Can you have too many superhero films? Not according to Marvel, who bring back Thor for his third outing on the big screen.
Two years after the events of the first film in the franchise (and after Avengers Assemble), Thor (Chris Hemsworth) is still trying to subdue the uprisings in the nine realms caused by the destruction of the Bifrost, all while pining after Jane Foster (Natalie Portman), who is holed up in London doing her science thing.
While Thor broods (with his top off for some of it – thank you, director) Jane heads out on a date – the first of many funny scenes in the film.
Because while Thor: The Dark World is trying to be a serious film (with limited success), where it really engaged the audience was with the comedy – the quick quips and moments like Thor hanging his hammer up on a coat rack had people in stitches, as did one scene between Thor and Loki (Tom Hiddleston), which I won’t spoil for you, but which had the second of two guest stars I completely wasn’t expecting.
On the serious side, the interplay between Thor and his father Odin (Anthony Hopkins) feels a bit clunky, and the bad guys (a race of evil guys led by an unrecognisable Christopher Ecclestone who want to destroy the nine realms) are just bad guys, with little depth. This is not a perfect superhero film, but there are some really strong moments. Hemsworth’s boldness and kinglike strutting shows that this is his film – he’s definitely a king, whatever anyone else says.
And the quieter moments, in between all the huge set piece fighting scenes (seriously, the Avengers can save New York, but they leave Greenwich in THAT state?) are brilliant too. There is a heartbreaking but beautiful scene roughly a third of the way through found me struggling to get rid of whatever was causing my eye to water.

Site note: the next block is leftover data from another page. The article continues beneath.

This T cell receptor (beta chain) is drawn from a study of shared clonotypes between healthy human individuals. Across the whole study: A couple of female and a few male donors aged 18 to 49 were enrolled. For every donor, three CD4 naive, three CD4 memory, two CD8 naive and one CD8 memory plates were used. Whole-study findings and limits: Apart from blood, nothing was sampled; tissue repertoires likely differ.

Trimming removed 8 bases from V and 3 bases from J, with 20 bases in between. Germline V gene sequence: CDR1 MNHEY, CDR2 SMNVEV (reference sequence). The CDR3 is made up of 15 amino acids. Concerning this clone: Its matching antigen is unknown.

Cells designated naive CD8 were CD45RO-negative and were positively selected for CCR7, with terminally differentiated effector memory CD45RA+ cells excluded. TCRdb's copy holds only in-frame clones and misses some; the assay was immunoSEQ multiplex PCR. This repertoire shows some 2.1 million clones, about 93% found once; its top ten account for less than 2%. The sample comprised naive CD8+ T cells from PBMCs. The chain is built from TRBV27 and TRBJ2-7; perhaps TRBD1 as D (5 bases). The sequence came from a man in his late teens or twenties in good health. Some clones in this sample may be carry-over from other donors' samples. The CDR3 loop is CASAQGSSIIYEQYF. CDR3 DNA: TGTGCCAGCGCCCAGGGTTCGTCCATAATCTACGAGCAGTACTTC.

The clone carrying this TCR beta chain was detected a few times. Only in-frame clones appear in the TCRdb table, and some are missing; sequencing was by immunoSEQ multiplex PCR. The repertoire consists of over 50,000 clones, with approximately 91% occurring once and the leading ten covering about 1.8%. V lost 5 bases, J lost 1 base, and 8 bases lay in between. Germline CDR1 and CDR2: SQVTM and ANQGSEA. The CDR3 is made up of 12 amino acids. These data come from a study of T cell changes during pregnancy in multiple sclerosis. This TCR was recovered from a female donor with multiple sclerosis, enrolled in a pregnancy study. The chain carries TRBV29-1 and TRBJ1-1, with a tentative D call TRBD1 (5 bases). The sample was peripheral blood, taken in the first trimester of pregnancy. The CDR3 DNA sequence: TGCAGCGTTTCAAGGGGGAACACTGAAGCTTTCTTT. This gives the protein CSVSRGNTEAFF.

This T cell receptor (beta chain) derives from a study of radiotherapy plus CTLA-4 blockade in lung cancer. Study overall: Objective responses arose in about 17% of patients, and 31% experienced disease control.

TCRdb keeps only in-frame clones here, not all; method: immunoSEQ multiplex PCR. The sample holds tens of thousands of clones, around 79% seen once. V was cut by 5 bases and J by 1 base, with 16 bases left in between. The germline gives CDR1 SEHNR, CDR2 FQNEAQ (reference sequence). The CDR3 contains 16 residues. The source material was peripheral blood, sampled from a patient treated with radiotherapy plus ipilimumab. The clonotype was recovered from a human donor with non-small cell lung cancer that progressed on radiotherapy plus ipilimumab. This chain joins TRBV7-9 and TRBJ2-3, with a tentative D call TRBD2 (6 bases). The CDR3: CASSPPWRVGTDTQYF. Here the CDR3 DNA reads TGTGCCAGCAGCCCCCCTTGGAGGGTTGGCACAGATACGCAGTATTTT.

But really, how can I talk about Thor: The Dark World without talking a bit more about Loki?
He’s so, so bad, but so, so good. Just the right side of pantomime villain, Hiddleston knocks it out of the park with his portrayal of the confident, cocky, sarcastic yet broken Loki, and the more I saw him on screen, the bigger my crush on him grew. Loki is a bit of a scene stealer in Thor: The Dark World, but no one can begrudge him his screen time – he’ll have you laughing, crying and sighing in despair.
There are other characters who provide great support – Jane is as sweet and tough as she was in the first film and Idris Elba just exudes power as Heimdall – and then there are those who are a little caricaturist – mainly I’m thinking of Darcy (Kat Dennings), whose role is to be the sidekick and whose every action you could see set up miles off.
Despite its faults, Thor: The Dark World is a solid superhero film, and is perfectly set up for a sequel, so there’s no chance of Marvel getting tired of superhero films soon. Let’s hope we don’t either.
•Thor: The Dark World is out today.